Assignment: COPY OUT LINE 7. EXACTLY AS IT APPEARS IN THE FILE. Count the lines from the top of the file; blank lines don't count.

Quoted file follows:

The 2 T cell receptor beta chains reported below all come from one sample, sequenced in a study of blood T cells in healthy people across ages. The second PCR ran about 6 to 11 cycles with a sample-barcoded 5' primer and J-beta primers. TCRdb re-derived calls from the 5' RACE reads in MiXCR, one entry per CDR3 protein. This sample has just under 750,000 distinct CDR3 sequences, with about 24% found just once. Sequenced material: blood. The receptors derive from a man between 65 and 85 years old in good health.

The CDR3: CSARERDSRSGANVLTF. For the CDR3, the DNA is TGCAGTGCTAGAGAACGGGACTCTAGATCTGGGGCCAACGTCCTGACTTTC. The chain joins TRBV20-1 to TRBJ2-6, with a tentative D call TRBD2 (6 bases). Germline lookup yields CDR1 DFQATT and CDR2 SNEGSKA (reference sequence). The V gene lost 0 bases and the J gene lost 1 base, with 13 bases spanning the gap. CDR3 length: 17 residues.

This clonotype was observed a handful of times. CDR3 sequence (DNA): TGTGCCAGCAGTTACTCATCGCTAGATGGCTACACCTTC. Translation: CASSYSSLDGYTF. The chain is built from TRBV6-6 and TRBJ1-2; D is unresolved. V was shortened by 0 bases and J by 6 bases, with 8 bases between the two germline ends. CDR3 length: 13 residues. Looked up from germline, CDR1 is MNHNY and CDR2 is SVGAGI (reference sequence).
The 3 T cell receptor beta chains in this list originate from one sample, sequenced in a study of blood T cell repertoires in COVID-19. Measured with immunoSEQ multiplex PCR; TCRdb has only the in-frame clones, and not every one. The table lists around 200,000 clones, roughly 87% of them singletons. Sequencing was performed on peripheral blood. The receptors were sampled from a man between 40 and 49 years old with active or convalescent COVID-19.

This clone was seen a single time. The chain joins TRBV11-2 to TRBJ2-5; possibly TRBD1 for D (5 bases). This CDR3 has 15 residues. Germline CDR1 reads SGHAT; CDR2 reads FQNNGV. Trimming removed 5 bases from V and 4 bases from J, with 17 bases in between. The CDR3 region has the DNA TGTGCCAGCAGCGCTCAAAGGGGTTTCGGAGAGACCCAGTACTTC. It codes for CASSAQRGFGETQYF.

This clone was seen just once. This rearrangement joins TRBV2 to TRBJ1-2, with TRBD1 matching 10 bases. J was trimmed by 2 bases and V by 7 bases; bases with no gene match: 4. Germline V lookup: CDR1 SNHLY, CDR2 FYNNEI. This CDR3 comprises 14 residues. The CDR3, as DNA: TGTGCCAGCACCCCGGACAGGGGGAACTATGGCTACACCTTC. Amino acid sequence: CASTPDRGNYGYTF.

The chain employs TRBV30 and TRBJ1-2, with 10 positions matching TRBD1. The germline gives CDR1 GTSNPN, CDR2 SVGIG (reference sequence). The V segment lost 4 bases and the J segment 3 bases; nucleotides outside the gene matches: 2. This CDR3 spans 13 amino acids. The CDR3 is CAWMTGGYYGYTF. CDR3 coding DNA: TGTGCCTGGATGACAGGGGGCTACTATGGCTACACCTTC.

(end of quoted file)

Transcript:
The chain employs TRBV30 and TRBJ1-2, with 10 positions matching TRBD1. The germline gives CDR1 GTSNPN, CDR2 SVGIG (reference sequence). The V segment lost 4 bases and the J segment 3 bases; nucleotides outside the gene matches: 2. This CDR3 spans 13 amino acids. The CDR3 is CAWMTGGYYGYTF. CDR3 coding DNA: TGTGCCTGGATGACAGGGGGCTACTATGGCTACACCTTC.